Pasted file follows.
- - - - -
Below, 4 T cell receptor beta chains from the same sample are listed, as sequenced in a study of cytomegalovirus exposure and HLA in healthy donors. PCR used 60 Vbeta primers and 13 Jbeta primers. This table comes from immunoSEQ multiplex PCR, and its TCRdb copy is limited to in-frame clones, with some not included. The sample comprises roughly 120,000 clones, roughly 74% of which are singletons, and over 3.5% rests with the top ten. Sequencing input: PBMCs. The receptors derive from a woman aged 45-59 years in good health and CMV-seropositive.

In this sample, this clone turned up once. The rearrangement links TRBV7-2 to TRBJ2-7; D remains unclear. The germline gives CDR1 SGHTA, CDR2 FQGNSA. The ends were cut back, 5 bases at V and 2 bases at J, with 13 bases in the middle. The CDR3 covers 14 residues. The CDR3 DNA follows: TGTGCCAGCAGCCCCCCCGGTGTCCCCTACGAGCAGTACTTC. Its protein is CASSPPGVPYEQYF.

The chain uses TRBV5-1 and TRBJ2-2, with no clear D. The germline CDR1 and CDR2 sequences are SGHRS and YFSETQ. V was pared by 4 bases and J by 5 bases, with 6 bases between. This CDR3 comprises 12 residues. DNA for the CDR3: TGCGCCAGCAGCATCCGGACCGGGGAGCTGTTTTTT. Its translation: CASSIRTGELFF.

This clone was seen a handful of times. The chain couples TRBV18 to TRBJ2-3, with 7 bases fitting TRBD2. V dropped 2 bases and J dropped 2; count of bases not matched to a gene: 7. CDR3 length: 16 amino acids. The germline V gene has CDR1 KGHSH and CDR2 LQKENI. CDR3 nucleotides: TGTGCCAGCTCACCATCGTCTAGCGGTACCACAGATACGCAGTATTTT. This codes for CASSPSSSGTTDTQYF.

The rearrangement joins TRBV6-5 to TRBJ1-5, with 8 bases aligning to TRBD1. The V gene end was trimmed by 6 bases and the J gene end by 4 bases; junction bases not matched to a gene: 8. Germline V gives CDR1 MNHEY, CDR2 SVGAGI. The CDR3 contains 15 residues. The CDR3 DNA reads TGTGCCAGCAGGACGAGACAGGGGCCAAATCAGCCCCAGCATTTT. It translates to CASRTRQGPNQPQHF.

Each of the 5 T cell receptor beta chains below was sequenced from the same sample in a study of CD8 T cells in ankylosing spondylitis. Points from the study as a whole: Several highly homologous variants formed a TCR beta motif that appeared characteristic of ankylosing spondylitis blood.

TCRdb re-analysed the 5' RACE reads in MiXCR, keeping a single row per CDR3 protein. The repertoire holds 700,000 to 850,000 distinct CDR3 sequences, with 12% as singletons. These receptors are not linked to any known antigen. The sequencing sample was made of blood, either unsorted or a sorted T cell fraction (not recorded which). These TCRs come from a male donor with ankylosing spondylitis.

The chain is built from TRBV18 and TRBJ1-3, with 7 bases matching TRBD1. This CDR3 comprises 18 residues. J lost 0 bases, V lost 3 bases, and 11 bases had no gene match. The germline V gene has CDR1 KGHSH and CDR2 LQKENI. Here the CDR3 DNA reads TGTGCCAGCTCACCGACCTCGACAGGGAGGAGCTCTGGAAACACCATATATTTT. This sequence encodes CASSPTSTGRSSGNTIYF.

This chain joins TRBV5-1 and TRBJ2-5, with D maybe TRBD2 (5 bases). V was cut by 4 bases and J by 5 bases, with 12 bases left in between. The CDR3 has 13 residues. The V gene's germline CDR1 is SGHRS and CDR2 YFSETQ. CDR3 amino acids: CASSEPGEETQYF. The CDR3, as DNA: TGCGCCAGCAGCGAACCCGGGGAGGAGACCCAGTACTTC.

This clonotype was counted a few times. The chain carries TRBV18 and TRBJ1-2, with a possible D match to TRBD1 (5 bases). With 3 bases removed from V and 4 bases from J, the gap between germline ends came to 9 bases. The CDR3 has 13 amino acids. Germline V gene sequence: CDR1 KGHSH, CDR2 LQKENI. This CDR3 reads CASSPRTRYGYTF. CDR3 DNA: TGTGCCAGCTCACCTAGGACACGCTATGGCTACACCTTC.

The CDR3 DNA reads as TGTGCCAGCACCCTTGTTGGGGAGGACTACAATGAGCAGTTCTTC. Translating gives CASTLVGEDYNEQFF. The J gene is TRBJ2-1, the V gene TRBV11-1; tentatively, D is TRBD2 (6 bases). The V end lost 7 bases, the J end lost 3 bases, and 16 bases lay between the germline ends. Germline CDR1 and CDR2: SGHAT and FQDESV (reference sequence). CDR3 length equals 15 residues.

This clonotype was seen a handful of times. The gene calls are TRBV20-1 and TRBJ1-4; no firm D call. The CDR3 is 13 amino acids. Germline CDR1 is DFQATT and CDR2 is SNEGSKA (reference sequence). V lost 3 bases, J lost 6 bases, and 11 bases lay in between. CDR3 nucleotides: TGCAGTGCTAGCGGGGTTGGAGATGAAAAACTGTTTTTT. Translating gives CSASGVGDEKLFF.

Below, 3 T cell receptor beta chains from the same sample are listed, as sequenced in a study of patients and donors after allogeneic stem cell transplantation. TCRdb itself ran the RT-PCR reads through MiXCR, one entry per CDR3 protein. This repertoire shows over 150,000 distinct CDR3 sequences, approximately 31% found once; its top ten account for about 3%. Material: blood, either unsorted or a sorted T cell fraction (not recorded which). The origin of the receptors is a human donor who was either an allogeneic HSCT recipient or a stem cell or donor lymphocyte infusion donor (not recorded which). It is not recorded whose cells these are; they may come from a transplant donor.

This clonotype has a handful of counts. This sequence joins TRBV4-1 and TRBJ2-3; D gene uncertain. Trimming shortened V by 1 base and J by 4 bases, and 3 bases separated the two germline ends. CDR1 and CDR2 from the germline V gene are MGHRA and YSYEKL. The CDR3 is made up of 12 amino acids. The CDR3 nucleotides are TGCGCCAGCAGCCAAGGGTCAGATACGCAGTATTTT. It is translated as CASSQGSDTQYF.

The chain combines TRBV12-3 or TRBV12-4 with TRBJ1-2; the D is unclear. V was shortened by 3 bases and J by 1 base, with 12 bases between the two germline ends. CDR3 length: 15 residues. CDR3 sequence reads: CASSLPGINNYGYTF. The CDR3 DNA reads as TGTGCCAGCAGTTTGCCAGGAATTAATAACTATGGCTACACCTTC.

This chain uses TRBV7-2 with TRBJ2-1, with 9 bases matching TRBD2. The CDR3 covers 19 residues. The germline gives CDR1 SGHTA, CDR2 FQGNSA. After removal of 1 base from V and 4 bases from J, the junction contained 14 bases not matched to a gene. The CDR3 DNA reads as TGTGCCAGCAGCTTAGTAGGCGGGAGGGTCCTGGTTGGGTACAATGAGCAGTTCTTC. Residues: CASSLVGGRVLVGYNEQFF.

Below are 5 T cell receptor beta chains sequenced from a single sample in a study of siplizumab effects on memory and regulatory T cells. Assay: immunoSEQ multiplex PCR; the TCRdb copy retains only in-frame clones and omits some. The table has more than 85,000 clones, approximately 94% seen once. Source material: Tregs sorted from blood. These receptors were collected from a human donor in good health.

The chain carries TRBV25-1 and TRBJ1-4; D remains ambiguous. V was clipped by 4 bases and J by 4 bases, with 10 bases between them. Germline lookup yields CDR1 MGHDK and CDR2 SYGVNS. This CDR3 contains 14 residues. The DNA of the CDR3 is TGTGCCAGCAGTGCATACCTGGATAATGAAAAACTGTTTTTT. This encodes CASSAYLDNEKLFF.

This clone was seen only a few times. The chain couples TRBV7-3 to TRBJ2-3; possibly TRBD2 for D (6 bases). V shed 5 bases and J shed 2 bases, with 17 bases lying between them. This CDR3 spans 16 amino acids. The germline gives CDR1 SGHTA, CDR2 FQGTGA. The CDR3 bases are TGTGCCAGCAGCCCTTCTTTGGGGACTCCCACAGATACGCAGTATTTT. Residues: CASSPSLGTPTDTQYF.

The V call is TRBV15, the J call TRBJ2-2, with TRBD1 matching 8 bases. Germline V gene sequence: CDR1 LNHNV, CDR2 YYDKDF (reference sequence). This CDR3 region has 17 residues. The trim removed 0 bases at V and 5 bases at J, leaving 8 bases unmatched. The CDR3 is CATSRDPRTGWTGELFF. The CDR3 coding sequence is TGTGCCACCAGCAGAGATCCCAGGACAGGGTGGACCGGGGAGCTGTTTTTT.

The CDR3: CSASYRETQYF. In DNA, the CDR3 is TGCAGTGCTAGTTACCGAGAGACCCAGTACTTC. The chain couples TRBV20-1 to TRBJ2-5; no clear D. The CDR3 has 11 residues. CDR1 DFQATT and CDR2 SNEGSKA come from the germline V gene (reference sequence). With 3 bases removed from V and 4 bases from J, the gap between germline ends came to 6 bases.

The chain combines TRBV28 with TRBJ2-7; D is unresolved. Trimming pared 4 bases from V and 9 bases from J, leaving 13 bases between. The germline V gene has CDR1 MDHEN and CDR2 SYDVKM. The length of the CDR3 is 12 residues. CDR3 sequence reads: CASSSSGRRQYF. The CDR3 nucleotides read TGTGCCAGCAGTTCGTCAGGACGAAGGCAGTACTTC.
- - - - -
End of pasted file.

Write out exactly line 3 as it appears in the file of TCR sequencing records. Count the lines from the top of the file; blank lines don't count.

The chain uses TRBV5-1 and TRBJ2-2, with no clear D. The germline CDR1 and CDR2 sequences are SGHRS and YFSETQ. V was pared by 4 bases and J by 5 bases, with 6 bases between. This CDR3 comprises 12 residues. DNA for the CDR3: TGCGCCAGCAGCATCCGGACCGGGGAGCTGTTTTTT. Its translation: CASSIRTGELFF.